The EMPOWER Lab (Dr. Lekeitha R. Morris)

The goal of The EMPOWER Lab is to produce research that transforms the lives of families and students we aim to serve. The work in the lab focuses on language development and disorders, caregiver training and prevention models with a specific focus on culturally and linguistically diverse populations, and advising, recruiting, and retaining minority students into the fields of speech-language pathology and audiology.   Various projects address language enrichment and prevention through caregiver training and community-based language enrichment opportunities. EMPOWER is also dedicated to work that focuses on increasing the number of African-American SLPs and audiologists. We are engaged in work that examines the processes of advising, recruiting, and retaining minority students into the fields of speech-language pathology and audiology. Additionally, this work examines factors related to challenges of being a first-generation college student and other factors (i.e. sense of belonging, microaggressions, etc.) faced by many Black students attending majority institutions.   

Purpose of the work done in The EMPOWER Lab is to promote:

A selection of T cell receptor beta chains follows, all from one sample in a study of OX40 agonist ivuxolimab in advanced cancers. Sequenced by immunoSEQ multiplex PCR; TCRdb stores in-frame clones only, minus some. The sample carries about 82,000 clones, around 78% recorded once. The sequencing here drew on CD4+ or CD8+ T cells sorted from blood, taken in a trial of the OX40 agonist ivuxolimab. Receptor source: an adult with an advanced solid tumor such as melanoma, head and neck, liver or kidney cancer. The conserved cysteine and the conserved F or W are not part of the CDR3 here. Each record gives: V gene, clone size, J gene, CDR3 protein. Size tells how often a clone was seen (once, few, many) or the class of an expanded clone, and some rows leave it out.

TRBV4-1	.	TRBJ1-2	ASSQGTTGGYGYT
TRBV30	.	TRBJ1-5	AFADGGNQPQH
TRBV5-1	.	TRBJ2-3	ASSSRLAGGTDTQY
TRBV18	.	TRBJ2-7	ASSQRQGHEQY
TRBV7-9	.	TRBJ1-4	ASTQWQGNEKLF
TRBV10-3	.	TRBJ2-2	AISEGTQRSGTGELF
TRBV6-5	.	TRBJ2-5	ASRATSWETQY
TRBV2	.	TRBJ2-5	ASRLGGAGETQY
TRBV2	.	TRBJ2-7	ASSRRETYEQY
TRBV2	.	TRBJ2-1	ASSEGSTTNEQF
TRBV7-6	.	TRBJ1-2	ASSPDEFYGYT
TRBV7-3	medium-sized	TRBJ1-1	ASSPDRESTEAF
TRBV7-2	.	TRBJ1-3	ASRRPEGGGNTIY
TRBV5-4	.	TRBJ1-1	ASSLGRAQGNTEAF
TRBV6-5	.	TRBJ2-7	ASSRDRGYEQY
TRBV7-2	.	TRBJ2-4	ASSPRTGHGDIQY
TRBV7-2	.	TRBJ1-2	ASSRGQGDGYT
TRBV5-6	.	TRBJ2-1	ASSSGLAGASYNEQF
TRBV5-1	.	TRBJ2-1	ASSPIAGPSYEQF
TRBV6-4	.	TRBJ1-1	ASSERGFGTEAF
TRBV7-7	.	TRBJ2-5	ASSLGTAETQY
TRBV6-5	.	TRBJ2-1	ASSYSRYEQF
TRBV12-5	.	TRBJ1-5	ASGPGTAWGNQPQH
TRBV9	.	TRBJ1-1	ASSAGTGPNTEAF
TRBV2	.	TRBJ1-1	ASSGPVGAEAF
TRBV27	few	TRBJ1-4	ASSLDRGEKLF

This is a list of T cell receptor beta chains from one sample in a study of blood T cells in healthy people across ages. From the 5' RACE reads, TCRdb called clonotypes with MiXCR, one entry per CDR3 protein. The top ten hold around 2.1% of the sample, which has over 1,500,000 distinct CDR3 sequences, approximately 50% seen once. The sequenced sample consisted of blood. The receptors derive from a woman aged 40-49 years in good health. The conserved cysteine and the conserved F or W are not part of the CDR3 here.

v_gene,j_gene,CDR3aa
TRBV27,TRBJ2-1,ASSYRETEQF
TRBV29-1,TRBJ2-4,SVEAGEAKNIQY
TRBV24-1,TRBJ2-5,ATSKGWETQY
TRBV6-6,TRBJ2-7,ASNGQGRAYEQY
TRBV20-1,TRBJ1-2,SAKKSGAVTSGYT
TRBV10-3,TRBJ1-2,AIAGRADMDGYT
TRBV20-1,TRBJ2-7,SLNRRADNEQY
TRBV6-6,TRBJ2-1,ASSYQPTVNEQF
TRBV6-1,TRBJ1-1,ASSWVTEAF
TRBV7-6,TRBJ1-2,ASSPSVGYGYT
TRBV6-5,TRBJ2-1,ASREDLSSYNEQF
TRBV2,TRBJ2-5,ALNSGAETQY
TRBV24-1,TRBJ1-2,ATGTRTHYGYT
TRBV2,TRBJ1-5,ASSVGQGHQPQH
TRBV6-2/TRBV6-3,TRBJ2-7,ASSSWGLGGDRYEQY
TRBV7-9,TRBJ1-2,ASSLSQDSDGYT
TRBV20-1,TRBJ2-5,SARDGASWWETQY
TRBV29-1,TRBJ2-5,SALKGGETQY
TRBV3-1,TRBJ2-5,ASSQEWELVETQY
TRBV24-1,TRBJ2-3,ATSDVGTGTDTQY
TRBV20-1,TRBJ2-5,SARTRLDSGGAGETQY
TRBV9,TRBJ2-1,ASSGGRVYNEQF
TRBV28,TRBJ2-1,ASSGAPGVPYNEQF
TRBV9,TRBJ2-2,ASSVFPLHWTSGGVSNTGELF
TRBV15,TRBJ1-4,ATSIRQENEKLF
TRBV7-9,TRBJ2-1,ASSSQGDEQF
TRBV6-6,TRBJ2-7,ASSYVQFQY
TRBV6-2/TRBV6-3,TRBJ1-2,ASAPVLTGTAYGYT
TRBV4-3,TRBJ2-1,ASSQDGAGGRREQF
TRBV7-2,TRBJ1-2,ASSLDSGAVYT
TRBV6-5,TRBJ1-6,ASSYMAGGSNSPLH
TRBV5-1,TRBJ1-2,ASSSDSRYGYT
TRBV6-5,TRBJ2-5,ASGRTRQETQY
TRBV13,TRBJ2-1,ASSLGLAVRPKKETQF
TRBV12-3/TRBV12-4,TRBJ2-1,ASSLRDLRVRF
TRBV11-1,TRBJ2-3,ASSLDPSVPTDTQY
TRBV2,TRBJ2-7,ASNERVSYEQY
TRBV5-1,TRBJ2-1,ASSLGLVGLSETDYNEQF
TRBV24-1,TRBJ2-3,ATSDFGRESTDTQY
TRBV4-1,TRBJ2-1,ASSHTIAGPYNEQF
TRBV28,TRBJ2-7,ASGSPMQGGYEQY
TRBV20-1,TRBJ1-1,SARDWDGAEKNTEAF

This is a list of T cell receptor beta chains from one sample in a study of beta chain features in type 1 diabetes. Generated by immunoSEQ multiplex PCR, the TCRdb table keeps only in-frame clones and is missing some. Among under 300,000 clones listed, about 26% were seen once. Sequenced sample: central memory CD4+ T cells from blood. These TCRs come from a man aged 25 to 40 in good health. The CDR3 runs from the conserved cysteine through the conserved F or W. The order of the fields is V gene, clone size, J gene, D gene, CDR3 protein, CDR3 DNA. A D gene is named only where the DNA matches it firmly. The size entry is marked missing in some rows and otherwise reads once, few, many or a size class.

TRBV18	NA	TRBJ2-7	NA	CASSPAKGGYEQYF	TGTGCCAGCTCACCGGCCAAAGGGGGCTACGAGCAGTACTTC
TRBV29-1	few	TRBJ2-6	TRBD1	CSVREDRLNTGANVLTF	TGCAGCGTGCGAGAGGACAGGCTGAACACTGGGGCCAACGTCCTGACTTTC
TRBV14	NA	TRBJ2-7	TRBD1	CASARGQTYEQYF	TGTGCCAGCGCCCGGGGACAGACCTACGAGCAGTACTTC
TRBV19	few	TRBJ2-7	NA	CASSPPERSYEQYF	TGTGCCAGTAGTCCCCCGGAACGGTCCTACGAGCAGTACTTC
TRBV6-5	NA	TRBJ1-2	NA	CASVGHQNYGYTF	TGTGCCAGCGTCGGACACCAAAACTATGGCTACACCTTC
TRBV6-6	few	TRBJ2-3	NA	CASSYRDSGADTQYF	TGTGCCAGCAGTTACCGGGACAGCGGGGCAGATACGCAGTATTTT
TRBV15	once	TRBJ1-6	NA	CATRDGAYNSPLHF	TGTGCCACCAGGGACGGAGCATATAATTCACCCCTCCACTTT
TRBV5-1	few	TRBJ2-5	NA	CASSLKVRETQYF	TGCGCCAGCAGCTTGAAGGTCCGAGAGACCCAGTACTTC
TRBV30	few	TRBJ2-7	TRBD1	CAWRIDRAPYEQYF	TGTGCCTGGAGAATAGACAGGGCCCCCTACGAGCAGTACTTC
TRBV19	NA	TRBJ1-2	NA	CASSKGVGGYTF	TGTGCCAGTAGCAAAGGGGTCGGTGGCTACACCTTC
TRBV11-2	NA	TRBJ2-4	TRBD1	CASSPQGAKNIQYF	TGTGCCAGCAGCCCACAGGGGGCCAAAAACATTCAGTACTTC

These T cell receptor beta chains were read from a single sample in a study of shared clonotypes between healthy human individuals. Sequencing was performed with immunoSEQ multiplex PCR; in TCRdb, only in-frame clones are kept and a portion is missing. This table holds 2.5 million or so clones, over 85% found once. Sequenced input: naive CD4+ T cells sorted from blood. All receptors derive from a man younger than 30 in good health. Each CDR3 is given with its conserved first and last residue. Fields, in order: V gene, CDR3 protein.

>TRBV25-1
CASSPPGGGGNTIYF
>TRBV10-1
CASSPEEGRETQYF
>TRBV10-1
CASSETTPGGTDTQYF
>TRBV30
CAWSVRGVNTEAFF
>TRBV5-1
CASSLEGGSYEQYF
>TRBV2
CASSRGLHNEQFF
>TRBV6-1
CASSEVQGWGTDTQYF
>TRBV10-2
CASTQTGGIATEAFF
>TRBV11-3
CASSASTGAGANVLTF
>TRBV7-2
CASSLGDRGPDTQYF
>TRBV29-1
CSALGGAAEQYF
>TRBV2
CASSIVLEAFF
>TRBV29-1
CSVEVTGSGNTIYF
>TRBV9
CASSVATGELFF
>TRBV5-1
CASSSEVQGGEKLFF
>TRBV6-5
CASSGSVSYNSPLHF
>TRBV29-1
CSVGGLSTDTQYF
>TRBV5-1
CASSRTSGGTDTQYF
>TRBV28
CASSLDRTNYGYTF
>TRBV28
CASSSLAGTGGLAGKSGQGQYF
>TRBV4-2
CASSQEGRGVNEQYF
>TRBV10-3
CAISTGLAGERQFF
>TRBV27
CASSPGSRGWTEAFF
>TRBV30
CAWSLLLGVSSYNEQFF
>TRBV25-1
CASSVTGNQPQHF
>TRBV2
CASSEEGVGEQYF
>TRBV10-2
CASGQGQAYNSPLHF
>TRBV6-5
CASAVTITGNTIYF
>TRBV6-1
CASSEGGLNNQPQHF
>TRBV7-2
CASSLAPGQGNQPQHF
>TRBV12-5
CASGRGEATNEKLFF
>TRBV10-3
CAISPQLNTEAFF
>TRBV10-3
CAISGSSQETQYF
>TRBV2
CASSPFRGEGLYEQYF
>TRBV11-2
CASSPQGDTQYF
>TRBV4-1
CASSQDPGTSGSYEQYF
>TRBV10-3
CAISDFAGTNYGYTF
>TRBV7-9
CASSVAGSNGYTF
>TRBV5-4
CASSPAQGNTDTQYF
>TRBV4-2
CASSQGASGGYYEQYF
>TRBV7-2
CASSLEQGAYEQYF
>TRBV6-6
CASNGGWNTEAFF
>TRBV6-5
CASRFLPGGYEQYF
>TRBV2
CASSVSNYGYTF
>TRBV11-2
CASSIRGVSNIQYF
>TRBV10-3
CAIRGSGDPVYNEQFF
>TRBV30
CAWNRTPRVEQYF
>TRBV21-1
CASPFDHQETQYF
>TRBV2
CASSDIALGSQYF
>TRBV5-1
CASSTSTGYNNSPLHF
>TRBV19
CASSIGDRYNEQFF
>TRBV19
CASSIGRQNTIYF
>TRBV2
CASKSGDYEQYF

Early intervention services related to primary and secondary prevention  

Mentoring students in an effort to increase the number of African-Americans in the professions 

Progression toward a profession that truly values diversity in action and representation

Outreach into the community to ensure partnerships are equal and beneficial beyond data collection  

Work that respects and values the individuals impacted by the research. Work of The EMPOWER Lab strives to celebrate Black students and caregivers highlighting their WORTHINESS and right to be treated equitably.   

Enriching the opportunities of marginalized children and families through advocacy and education of the oppressor   

Research in the areas of prevention, advising, recruiting, and retaining minority students into the fields of speech-language pathology and audiology